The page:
The displays are arranged on two floors and make up the world’s largest collection of Pharaonic antiques and memorabilia. Two (of the 42) rooms of the museum are dedicated to mummies, and visitors can view the preserved corpses of kings and royal family members of the New Kingdom. With a façade as grand as its contents, The Museum of Egyptian Antiquities (also called The Egyptian Museum) was built in 1901 and remains one of the largest museums in the region.
The museum is open from 9 a.m. to 5 p.m. every day except Tuesday, when it is closed, and offers extended hours from 5:30 to 9 p.m. on Thursday and Sunday. Tickets are 60 EGP for adults and 30 EGP for students. Visitors need to buy an additional ticket to see the mummies display. Admission is 100 EGP for adults and 60 EGP for students.
Attractions in Egypt | Giza – The Great Pyramids & Sphinx
Everyone in the world knows that a trip to Egypt should include a tour of The Great Pyramid of Giza, but some folks don’t realize that this superstar landmark isn’t the only pyramid on the grounds. Tourists who enter Giza Necropolis will see several pyramids, tombs and monuments, including the iconic Great Sphinx of Giza! Out of the Seven Wonders of the Ancient World, The Great Pyramid of Giza is the oldest and the only one that still stands today.
Visitors should plan on spending at least two hours on the grounds, but a half a day is recommended for self-guided tours. Two can’t-miss and lesser-known attractions at The Great Pyramid of Giza are the Khufu Ship and the evening light and sound show. The Khufu Ship is a wooden boat that was found buried near the pyramids. Historians believe the ship was used to transport the dead to the afterlife. The evening light and sound show takes place every day – and hasn’t changed for more than 20 years!
The complex is open from 8 a.m. to 5 p.m. from October through March and from 7 a.m. to 7 p.m. from April to September. Tickets for general tours are 200 EGP, but entering some structures requires additional tickets. Combined tickets are 500 EGP and allow guests to tour any attraction within the complex.
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The former capital and site of ancient Thebes, Luxor is a magical city situated along the banks of the Nile in central Egypt. The modern side of the city exudes the wealth and power credited for developing the region, and the still-existing ancient monuments lure archaeologists and history nuts from all over the world.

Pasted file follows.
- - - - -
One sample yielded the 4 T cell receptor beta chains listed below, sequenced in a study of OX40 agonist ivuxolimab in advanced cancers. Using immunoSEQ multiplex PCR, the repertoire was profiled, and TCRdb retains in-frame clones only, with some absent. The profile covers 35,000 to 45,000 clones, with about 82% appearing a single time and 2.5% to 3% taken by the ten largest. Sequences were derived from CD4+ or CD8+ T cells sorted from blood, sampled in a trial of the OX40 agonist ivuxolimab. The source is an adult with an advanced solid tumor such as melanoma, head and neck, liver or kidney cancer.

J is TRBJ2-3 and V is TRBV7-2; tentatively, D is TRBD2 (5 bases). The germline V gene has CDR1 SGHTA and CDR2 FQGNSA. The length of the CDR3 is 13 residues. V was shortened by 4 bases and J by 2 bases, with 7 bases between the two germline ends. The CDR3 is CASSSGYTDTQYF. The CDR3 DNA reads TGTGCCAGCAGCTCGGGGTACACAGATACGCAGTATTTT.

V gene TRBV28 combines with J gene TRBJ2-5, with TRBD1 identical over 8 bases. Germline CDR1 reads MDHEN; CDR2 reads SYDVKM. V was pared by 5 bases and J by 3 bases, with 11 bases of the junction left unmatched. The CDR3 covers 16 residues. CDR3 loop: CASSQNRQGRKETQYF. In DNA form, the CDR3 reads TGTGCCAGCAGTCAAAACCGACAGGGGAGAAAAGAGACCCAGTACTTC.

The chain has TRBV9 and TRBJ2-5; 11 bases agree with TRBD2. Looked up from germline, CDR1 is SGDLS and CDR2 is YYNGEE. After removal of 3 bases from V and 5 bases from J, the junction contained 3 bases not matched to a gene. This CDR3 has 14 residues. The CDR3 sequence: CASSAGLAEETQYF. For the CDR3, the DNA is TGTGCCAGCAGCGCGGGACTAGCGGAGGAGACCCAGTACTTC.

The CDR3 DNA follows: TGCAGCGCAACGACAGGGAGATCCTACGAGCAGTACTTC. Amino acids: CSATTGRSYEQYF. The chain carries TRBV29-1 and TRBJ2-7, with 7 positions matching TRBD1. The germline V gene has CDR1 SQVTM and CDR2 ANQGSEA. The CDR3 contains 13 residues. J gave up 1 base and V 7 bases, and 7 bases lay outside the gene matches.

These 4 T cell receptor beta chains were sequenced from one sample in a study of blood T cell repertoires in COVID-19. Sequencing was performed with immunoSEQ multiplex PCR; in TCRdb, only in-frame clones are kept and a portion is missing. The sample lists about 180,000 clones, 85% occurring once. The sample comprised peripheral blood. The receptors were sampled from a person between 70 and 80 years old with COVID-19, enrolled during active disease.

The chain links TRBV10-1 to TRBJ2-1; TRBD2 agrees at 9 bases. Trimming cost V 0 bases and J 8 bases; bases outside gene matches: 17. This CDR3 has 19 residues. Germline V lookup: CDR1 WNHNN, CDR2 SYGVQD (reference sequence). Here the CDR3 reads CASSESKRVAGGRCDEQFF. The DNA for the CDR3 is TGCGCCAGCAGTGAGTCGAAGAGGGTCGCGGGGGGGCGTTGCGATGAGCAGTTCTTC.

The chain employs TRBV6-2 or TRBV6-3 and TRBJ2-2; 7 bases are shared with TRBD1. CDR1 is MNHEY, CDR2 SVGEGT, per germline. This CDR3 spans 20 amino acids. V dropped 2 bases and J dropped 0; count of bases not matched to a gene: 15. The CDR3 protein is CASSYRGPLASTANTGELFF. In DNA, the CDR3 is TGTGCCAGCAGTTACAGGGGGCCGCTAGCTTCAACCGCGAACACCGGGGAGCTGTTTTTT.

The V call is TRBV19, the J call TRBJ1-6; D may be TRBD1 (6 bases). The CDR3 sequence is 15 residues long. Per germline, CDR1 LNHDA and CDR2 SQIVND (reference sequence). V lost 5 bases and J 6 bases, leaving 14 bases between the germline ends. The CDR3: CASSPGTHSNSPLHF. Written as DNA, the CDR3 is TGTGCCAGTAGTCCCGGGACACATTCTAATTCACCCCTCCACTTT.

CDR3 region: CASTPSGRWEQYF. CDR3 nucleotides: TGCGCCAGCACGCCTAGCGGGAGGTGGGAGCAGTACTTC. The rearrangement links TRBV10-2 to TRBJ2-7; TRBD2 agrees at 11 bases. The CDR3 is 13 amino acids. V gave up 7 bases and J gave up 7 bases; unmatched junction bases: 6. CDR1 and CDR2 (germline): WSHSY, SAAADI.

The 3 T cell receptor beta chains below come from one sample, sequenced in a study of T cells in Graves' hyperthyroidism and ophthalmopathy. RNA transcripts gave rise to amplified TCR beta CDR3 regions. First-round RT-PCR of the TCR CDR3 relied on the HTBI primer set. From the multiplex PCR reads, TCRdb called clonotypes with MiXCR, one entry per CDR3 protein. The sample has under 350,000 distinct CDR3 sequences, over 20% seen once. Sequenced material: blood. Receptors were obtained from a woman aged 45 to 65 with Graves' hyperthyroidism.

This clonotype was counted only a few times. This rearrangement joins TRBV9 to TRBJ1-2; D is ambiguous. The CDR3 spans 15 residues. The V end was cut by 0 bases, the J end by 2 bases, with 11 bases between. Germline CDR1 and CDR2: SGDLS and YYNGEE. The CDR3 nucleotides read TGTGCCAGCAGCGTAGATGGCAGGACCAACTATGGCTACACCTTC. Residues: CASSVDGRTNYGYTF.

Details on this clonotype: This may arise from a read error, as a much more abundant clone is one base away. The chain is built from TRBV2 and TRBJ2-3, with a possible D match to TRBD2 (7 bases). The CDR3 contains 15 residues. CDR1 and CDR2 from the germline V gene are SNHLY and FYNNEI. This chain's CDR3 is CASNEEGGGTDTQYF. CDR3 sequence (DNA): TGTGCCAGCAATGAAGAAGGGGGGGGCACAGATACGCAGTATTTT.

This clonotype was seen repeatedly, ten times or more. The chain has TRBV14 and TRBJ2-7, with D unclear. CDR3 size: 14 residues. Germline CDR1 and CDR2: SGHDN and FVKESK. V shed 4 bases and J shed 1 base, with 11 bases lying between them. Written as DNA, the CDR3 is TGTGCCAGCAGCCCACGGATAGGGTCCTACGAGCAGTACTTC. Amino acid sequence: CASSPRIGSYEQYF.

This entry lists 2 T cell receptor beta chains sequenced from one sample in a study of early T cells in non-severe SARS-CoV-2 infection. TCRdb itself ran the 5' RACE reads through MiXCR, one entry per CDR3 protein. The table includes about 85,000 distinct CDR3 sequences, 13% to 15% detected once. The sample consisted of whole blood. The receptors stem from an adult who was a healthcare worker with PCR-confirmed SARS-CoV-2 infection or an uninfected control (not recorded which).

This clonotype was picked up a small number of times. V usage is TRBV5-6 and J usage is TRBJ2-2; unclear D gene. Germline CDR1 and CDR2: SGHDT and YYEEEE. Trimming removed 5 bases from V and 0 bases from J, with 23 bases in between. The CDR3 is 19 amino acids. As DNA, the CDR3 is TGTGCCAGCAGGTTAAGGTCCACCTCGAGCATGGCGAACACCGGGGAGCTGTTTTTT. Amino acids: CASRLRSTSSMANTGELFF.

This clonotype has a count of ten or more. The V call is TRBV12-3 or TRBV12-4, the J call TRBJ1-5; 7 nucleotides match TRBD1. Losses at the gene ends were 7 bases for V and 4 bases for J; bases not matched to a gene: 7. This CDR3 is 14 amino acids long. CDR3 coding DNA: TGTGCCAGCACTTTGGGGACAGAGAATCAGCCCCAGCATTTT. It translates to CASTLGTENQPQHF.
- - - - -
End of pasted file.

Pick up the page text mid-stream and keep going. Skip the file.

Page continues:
Can’t-miss attractions in Luxor
- Luxor Temple – dating to 1400 BC, Luxor Temple is a large sandstone complex where many of Egypt’s pharaohs may have been crowned.
Theban Necropolis – on the west bank of the Nile River, the Theban Necropolis contains several can’t miss Egyptian landmarks, including the Valley of the Kings and Tombs of the Nobles. The Valley of the Kings was the burial site for royals, including the beloved Tutankhamun (in tomb KV62), and dates to about 2100 BC. The valley contains 63 tombs and burial chambers, some of which are open for tours on a rotating basis. Tombs of the Nobles features more than 400 catalogued burial grounds covered in ancient hieroglyphics. The site is the burial place for royal servants, priests and government officials.
River Nile Cruise – travelers can take a short trip down the Nile on a falooka (small, wooden sailboat) or plan a 3- to 7-day cruise to Aswan (and nearby Abu Simbel). The longer, luxury cruise line packages include stops and guided tours of tons of attractions along the Nile, allowing travelers to enjoy the sites without the hassle of planning itineraries.
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Attractions in Egypt | Abu Simbel
About 150 miles (240 kilometers) south of Aswan lies an off-the-beaten-path jewel called Abu Simbel. The tiny village with a population of just more than 2,500 people contains one of the most historic temple complexes in Egypt. The temple grounds, built by Ramesses II in the 13th century, are situated on a picturesque peninsula in southern Egypt, but that’s not where it originally was built. When the Aswan High Dam threatened to flood the original site in the 1960s, a UNESCO team moved the two structures piece by piece to Abu Simbel. The complex is a UNESCO World Heritage Site.